The long-awaited C.S. Mott Children’s Hospital and Von Voigtlander Women’s Hospital will open to the public on Nov. 13, complete with technological advancements that will increase communication between patients and nurses.

In the hospital, clinicians will operate and interact with patients through a system in which nurses and doctors will use cell phones to transmit alerts from patient rooms to notify them when patient needs assistance.

“Patients of a really high acuity tend to have different types of monitors attached to them, and getting the alerts and alarms out of those monitors so that the caregivers can understand them is really important,” said Christine Szumko, Information Services project manager of the new facility.

In the current facility, caregivers can hear alarms from the monitors and respond accordingly if they are in the same room treating another patient. However, since patients will be in separate rooms in the new facility, nurses and doctors will now receive alerts in the form of cell phone messages.

To ensure a smooth transition to the new system, several units of the hospital staff have already been practicing with the phones, Szumko said.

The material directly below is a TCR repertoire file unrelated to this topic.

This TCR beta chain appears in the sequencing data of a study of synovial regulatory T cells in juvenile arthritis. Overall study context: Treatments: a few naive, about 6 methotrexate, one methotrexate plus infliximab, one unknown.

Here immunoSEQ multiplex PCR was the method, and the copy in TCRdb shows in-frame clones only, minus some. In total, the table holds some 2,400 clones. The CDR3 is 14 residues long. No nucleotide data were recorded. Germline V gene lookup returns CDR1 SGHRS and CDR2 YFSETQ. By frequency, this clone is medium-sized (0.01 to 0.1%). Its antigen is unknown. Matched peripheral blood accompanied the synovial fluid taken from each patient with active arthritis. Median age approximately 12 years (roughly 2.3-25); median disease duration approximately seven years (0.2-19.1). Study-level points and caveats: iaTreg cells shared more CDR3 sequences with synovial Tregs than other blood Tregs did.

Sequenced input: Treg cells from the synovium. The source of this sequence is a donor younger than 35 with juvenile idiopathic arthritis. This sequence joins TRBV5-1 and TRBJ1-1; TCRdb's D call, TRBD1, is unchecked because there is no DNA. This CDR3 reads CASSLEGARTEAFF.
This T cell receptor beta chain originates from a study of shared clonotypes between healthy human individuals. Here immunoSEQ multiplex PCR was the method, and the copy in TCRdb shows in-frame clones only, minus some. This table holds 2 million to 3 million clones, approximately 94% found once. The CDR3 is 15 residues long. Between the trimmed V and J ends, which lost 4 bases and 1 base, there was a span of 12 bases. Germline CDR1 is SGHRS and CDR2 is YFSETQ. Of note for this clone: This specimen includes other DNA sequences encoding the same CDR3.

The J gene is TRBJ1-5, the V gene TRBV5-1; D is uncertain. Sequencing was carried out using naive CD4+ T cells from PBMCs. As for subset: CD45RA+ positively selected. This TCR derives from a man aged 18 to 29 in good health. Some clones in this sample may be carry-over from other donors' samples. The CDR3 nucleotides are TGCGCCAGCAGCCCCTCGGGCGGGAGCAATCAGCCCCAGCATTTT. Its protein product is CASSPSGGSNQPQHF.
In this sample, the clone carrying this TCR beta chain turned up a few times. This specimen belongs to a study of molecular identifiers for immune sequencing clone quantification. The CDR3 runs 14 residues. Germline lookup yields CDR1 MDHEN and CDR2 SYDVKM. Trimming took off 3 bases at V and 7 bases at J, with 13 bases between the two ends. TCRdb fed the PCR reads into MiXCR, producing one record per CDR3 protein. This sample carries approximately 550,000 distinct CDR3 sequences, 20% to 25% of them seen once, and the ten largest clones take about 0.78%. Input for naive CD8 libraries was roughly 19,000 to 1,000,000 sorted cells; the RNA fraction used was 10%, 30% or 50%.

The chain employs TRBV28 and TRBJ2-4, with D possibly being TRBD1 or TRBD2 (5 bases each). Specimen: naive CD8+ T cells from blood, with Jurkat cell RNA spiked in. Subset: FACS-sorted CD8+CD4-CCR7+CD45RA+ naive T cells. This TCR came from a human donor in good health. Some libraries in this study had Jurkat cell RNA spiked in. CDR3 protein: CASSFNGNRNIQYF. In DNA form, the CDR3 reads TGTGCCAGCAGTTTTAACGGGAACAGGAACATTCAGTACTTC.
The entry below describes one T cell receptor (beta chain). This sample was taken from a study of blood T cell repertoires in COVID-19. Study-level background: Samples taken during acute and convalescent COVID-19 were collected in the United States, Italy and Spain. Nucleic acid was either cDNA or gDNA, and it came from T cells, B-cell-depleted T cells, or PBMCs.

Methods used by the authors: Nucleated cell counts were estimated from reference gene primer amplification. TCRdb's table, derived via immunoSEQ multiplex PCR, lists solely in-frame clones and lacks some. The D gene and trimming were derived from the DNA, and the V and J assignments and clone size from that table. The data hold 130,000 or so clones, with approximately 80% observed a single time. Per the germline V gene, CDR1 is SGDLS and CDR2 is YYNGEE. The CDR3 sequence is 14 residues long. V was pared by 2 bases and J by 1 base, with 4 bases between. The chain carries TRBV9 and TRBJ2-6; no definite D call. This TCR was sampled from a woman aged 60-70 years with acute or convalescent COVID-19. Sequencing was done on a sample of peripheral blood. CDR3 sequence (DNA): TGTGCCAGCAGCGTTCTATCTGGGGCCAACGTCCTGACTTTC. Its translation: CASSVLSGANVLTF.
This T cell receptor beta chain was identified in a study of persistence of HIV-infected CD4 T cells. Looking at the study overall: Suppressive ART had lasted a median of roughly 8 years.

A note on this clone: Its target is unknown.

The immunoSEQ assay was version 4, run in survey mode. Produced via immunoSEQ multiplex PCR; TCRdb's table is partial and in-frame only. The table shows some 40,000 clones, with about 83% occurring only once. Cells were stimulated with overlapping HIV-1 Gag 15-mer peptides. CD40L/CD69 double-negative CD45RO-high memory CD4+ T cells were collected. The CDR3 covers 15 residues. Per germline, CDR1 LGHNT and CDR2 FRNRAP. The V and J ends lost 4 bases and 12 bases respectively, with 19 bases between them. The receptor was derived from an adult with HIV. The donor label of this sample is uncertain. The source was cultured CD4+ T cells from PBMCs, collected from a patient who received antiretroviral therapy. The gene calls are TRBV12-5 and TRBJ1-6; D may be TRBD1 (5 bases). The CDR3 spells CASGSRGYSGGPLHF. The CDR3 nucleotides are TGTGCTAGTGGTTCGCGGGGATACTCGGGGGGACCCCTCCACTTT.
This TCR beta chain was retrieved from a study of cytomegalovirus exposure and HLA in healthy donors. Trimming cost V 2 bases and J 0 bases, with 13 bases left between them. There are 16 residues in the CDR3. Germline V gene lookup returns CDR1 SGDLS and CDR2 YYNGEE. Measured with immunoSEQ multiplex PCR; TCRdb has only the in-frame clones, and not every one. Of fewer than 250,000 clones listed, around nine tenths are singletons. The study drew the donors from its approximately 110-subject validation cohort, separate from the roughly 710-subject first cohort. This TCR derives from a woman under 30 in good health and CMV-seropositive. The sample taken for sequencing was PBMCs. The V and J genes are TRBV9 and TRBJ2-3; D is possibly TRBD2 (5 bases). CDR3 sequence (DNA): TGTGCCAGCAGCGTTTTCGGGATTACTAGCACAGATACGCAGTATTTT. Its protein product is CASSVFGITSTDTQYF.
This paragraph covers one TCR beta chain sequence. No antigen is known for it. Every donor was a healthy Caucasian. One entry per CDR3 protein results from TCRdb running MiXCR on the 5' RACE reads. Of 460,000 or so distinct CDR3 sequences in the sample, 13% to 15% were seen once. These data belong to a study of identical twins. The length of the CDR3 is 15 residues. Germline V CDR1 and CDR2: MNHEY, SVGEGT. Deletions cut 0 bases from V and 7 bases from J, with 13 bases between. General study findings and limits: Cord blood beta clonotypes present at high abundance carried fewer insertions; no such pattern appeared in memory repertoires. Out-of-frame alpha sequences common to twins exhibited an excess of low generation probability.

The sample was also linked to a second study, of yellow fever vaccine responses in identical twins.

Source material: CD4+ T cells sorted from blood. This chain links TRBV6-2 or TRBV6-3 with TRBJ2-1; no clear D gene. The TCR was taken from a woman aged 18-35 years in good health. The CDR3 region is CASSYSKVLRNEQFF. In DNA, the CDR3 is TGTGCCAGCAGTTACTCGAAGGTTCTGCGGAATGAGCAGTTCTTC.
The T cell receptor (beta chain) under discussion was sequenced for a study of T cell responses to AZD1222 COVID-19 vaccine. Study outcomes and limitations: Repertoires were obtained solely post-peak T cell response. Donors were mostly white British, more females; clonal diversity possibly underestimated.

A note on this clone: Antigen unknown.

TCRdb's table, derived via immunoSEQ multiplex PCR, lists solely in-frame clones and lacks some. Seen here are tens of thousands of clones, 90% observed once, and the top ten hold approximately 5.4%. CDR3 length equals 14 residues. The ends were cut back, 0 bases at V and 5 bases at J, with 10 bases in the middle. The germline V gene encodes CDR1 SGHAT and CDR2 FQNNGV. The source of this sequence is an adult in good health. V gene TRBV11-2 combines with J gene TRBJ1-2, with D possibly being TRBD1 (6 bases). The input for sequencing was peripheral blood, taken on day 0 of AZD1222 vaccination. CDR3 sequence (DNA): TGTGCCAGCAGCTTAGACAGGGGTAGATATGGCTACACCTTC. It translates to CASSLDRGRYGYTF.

“The nurses will have a phone on their hip, and they’re going to be able to call each other,” she said. “So today, they’re just using the features of the phone — how to call each other, having to get used to wearing it, how to understand who has what phone.”

The most significant part of the new system, Szumko added, is the technology involved in transmitting the alerts from the monitors to the phones, since the messages must cross a variety of electronic barriers. The system was created by Connexall USA — a company that creates organizational methods for medical information and communication.

“What we’re really excited about is that we have middleware, this software that sits in the middle of everything and is able to take various different inputs — whether it’s from the nurse call system or the patient monitors system — and send it to various different outputs, like the wireless phones or the pagers,” she said.

Ultimately, improving the quality of care for patients also improves the quality of care provided by doctors and nurses, Szumko said.

“The environment itself provides a better care environment for the patients, and this is what we’re going to give to our caregivers,” she said. “To sort of extend their eyes and ears into the patient rooms when they’re not physically present.”

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